It's all too predictable.

When there's bad news in the equity markets, the summer investors and sunshine analysts fold up their tents and sell their stocks. And it's usually at the exact wrong time, too.

A good illustration of this phenomenon is the $7.75 billion investors took out of stock mutual funds in December 2002. The market is up 70% since then.

Be the smart money
But it's difficult to go against the herd. No one wants to be the one left holding the bag if stocks drop further. For example:


2007 Return

YTD Return

Bear Stearns (NYSE: BSC)



Nortel Networks (NYSE: NT)



Lehman Brothers (NYSE: LEH)



*Source: Capital IQ, a division of Standard & Poor's.

On the other hand, knowledgeable investors know that being contrarian can pay off:


2007 Return

YTD Return

Melco PBL Entertainment (Nasdaq: MPEL)



Panera Bread (Nasdaq: PNRA)



Hovnanian Enterprises (NYSE: HOV)



Trying to figure out when to bob and when to weave poses quite a dilemma. Sometimes, all we need is encouragement from a seasoned and proven investor like Warren Buffett or Neil Woodford to get us back in the game. In a recent interview, Woodford advised that "This is certainly not a time to be deserting equity."

Wait, who the heck is Neil Woodford?
If you haven't heard of Neil Woodford before, don't fret -- he's largely unknown in the United States. But now might be the perfect time to get to know him. Woodford is one of the most famous investors in the United Kingdom, where he has headed the U.K.-based Invesco Perpetual High Income Fund for 20 years.

Woodford's High Income Fund is one of the most widely held in the U.K., and for good reason: The fund consistently outperforms both the market and its peer group.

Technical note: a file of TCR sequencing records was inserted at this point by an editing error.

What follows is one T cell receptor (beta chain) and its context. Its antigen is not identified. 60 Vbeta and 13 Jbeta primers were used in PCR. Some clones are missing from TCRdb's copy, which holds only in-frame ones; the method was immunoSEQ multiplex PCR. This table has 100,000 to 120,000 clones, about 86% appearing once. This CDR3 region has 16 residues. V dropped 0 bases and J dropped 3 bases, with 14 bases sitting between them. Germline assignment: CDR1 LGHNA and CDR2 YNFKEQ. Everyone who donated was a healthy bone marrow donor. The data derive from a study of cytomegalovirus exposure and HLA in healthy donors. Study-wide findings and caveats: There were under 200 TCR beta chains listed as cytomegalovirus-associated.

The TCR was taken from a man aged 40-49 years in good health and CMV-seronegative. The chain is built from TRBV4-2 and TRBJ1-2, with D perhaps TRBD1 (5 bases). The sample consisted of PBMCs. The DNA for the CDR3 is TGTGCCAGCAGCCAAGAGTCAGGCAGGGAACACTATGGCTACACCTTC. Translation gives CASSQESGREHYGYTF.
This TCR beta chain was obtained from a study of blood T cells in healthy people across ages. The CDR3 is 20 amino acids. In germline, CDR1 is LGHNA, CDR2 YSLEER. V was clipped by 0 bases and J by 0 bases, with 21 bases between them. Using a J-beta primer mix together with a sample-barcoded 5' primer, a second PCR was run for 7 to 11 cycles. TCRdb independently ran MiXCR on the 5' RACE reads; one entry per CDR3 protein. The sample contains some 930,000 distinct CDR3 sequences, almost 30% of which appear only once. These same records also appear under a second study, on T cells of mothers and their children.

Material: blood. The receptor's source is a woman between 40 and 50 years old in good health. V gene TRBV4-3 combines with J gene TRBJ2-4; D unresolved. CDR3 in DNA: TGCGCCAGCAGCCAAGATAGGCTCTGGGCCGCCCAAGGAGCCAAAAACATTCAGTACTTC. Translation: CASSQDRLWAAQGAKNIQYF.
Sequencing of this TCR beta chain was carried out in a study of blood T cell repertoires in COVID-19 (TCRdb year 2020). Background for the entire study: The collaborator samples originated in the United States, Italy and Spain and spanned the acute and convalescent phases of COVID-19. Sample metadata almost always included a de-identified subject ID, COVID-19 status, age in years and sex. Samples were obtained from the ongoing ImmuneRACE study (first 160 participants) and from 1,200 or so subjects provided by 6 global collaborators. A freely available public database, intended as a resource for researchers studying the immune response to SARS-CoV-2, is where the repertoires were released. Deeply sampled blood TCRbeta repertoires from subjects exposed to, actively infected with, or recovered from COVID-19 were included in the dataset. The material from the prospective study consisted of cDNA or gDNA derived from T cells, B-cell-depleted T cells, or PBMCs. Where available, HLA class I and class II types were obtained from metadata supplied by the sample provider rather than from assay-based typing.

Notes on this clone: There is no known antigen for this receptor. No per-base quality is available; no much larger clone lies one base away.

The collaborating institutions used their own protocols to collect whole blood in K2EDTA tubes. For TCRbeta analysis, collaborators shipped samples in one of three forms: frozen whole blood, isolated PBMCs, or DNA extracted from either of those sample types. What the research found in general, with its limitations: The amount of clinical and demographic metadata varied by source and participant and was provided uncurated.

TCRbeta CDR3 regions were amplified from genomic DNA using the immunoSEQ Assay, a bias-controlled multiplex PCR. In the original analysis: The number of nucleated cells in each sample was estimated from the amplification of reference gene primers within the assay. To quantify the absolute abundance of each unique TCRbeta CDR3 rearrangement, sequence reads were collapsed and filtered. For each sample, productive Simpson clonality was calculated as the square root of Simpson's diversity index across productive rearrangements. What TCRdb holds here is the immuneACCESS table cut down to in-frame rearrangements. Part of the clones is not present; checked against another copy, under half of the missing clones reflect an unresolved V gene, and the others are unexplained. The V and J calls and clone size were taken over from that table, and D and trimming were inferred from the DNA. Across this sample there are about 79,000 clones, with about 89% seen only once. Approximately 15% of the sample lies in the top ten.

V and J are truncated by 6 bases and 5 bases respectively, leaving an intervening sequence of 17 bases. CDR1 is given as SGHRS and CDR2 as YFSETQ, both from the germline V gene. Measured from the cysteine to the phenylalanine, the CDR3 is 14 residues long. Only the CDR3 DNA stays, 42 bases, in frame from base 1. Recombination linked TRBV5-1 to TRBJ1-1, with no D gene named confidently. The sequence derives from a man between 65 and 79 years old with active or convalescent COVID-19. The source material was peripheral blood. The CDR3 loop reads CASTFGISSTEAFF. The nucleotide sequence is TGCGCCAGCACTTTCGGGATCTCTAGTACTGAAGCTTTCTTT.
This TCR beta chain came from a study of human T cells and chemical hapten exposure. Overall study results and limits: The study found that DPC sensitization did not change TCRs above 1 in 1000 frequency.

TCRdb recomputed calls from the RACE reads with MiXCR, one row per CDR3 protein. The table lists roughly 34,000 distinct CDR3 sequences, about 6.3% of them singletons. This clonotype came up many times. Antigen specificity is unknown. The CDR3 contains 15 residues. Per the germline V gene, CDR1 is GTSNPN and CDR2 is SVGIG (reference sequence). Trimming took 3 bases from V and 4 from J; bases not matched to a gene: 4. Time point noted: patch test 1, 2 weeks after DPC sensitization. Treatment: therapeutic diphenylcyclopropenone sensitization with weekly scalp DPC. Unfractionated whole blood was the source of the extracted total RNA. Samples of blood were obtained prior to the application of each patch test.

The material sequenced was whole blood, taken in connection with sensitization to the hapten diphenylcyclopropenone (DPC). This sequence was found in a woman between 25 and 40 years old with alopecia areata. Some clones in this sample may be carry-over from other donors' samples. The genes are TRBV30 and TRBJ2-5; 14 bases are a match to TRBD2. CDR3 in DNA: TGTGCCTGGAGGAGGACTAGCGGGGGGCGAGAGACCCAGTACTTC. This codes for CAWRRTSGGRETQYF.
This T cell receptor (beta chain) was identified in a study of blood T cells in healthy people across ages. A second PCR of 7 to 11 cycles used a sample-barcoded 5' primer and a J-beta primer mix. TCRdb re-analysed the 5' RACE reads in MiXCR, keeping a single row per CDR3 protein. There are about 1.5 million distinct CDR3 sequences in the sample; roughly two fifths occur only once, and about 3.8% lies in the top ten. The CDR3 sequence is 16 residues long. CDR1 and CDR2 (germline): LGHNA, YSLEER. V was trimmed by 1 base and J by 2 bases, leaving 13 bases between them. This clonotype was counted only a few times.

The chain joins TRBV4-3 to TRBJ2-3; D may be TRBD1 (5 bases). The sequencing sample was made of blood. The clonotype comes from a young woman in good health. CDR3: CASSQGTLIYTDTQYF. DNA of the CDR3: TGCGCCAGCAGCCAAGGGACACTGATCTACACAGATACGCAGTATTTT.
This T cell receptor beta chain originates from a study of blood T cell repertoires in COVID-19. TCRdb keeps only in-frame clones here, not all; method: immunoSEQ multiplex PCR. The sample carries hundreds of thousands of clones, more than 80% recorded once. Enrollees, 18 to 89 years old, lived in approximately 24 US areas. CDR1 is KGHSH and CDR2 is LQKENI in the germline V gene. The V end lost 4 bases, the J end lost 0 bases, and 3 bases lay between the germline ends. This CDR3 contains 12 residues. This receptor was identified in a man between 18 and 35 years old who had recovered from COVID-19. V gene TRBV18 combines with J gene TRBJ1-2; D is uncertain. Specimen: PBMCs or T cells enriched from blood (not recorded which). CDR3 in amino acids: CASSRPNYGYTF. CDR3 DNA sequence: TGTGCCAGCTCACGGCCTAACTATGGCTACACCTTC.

Over the past 10 years, Woodford has delivered 10% annualized gains to shareholders with the added bonus of a dividend yield of more than 3.5%. If you think that's an impressive feat, you'd be correct. According to Morningstar data, no U.S.-based large-cap value fund manager with more than 10 years on the job was able to replicate those results.

When the going gets tough ...
The secret to Woodford's success may be his long-term perspective. In his words, "Short-term performance is something I don't tend to focus too much on. I certainly feel that short-term performance and anything really below a year ... is pretty irrelevant, frankly."

Woodford also doesn't take fliers on fads. Instead, he sticks to companies with reliable earnings and a long track record of increasing shareholder value. A look at his current portfolio reveals defensive stocks such as British American Tobacco, BP (NYSE: BP), and GlaxoSmithKline.

That's what we like to see
In other words, Woodford may shift his strategy to undervalued defensive stocks when the economy hits a rough patch, but he maintains a long-term perspective and doesn't abandon equities altogether. This is this sort of disciplined and experienced mutual fund manager who can encourage investors like us to stay focused on the long run and, at times, save us from ourselves.

Discipline and experience are two of the key traits that Fool fund guru Amanda Kish looks for when recommending mutual funds for our Motley Fool Champion Funds service.

If you'd like to take a peek at her past selections and current top recommendations, a free 30-day trial to Champion Funds is yours. Just click here to get started.

Fool contributor Todd Wenning salutes Woodford's success with a cup of Earl Grey. He does not own shares of any company mentioned. Melco PBL Entertainment is a Motley Fool Global Gains pick. Panera Bread is a Hidden Gems Pay Dirt recommendation. GlaxoSmithKline is an Income Investor selection. The Fool's disclosure policy is all across the universe.